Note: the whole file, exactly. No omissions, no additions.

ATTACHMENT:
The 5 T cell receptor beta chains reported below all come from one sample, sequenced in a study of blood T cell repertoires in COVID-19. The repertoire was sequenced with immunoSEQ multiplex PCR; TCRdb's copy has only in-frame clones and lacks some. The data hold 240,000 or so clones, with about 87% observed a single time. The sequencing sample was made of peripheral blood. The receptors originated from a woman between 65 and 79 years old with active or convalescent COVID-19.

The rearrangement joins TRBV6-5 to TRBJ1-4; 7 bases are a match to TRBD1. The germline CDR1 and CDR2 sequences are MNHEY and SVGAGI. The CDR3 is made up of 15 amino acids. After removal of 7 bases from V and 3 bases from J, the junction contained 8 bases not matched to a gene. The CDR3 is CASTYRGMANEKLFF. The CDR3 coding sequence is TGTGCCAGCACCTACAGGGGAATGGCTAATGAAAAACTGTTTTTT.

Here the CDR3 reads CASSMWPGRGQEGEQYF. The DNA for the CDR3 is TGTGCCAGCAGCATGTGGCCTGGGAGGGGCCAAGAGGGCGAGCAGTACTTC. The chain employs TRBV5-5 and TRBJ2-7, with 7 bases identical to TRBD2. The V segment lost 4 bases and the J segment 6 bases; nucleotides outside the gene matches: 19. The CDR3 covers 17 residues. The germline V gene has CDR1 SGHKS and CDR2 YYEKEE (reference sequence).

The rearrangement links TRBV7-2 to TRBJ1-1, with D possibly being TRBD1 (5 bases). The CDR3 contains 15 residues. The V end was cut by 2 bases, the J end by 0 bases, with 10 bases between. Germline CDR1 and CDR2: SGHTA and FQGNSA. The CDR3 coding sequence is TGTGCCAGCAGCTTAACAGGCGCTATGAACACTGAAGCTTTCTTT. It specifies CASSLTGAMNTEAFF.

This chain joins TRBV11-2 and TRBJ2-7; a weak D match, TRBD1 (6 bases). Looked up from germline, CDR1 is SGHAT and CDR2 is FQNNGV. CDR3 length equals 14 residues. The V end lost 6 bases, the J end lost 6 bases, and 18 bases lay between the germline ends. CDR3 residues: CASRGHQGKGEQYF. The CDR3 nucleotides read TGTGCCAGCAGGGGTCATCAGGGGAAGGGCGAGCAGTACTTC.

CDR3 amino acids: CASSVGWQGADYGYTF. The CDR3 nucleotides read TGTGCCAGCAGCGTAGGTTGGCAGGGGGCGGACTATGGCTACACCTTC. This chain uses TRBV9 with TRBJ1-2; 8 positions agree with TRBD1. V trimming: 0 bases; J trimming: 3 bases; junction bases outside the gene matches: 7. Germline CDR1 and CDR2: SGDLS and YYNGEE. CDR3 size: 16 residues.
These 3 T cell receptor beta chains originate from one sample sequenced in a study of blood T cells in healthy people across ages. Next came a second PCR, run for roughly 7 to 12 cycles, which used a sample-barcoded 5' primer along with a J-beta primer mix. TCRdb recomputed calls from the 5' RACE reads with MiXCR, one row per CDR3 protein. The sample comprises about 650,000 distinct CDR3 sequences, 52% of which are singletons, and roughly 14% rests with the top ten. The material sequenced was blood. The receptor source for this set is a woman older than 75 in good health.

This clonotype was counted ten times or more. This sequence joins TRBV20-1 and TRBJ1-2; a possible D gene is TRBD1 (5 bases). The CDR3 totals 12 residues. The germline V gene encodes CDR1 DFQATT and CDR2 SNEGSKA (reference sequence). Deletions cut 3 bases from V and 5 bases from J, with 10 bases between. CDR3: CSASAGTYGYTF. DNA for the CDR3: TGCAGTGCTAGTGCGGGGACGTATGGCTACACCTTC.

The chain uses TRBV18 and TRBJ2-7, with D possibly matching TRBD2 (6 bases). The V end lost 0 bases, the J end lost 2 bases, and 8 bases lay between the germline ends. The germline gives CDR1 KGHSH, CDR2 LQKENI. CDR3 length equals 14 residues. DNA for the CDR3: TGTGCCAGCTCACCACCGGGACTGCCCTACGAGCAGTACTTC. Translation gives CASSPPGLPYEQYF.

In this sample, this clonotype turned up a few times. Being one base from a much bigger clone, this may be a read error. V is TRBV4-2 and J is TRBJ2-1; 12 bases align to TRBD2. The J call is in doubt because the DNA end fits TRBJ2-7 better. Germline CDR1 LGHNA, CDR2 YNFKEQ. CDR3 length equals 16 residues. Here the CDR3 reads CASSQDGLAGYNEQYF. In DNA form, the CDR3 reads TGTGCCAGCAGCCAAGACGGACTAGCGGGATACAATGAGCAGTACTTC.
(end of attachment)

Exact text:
The 5 T cell receptor beta chains reported below all come from one sample, sequenced in a study of blood T cell repertoires in COVID-19. The repertoire was sequenced with immunoSEQ multiplex PCR; TCRdb's copy has only in-frame clones and lacks some. The data hold 240,000 or so clones, with about 87% observed a single time. The sequencing sample was made of peripheral blood. The receptors originated from a woman between 65 and 79 years old with active or convalescent COVID-19.

The rearrangement joins TRBV6-5 to TRBJ1-4; 7 bases are a match to TRBD1. The germline CDR1 and CDR2 sequences are MNHEY and SVGAGI. The CDR3 is made up of 15 amino acids. After removal of 7 bases from V and 3 bases from J, the junction contained 8 bases not matched to a gene. The CDR3 is CASTYRGMANEKLFF. The CDR3 coding sequence is TGTGCCAGCACCTACAGGGGAATGGCTAATGAAAAACTGTTTTTT.

Here the CDR3 reads CASSMWPGRGQEGEQYF. The DNA for the CDR3 is TGTGCCAGCAGCATGTGGCCTGGGAGGGGCCAAGAGGGCGAGCAGTACTTC. The chain employs TRBV5-5 and TRBJ2-7, with 7 bases identical to TRBD2. The V segment lost 4 bases and the J segment 6 bases; nucleotides outside the gene matches: 19. The CDR3 covers 17 residues. The germline V gene has CDR1 SGHKS and CDR2 YYEKEE (reference sequence).

The rearrangement links TRBV7-2 to TRBJ1-1, with D possibly being TRBD1 (5 bases). The CDR3 contains 15 residues. The V end was cut by 2 bases, the J end by 0 bases, with 10 bases between. Germline CDR1 and CDR2: SGHTA and FQGNSA. The CDR3 coding sequence is TGTGCCAGCAGCTTAACAGGCGCTATGAACACTGAAGCTTTCTTT. It specifies CASSLTGAMNTEAFF.

This chain joins TRBV11-2 and TRBJ2-7; a weak D match, TRBD1 (6 bases). Looked up from germline, CDR1 is SGHAT and CDR2 is FQNNGV. CDR3 length equals 14 residues. The V end lost 6 bases, the J end lost 6 bases, and 18 bases lay between the germline ends. CDR3 residues: CASRGHQGKGEQYF. The CDR3 nucleotides read TGTGCCAGCAGGGGTCATCAGGGGAAGGGCGAGCAGTACTTC.

CDR3 amino acids: CASSVGWQGADYGYTF. The CDR3 nucleotides read TGTGCCAGCAGCGTAGGTTGGCAGGGGGCGGACTATGGCTACACCTTC. This chain uses TRBV9 with TRBJ1-2; 8 positions agree with TRBD1. V trimming: 0 bases; J trimming: 3 bases; junction bases outside the gene matches: 7. Germline CDR1 and CDR2: SGDLS and YYNGEE. CDR3 size: 16 residues.
These 3 T cell receptor beta chains originate from one sample sequenced in a study of blood T cells in healthy people across ages. Next came a second PCR, run for roughly 7 to 12 cycles, which used a sample-barcoded 5' primer along with a J-beta primer mix. TCRdb recomputed calls from the 5' RACE reads with MiXCR, one row per CDR3 protein. The sample comprises about 650,000 distinct CDR3 sequences, 52% of which are singletons, and roughly 14% rests with the top ten. The material sequenced was blood. The receptor source for this set is a woman older than 75 in good health.

This clonotype was counted ten times or more. This sequence joins TRBV20-1 and TRBJ1-2; a possible D gene is TRBD1 (5 bases). The CDR3 totals 12 residues. The germline V gene encodes CDR1 DFQATT and CDR2 SNEGSKA (reference sequence). Deletions cut 3 bases from V and 5 bases from J, with 10 bases between. CDR3: CSASAGTYGYTF. DNA for the CDR3: TGCAGTGCTAGTGCGGGGACGTATGGCTACACCTTC.

The chain uses TRBV18 and TRBJ2-7, with D possibly matching TRBD2 (6 bases). The V end lost 0 bases, the J end lost 2 bases, and 8 bases lay between the germline ends. The germline gives CDR1 KGHSH, CDR2 LQKENI. CDR3 length equals 14 residues. DNA for the CDR3: TGTGCCAGCTCACCACCGGGACTGCCCTACGAGCAGTACTTC. Translation gives CASSPPGLPYEQYF.

In this sample, this clonotype turned up a few times. Being one base from a much bigger clone, this may be a read error. V is TRBV4-2 and J is TRBJ2-1; 12 bases align to TRBD2. The J call is in doubt because the DNA end fits TRBJ2-7 better. Germline CDR1 LGHNA, CDR2 YNFKEQ. CDR3 length equals 16 residues. Here the CDR3 reads CASSQDGLAGYNEQYF. In DNA form, the CDR3 reads TGTGCCAGCAGCCAAGACGGACTAGCGGGATACAATGAGCAGTACTTC.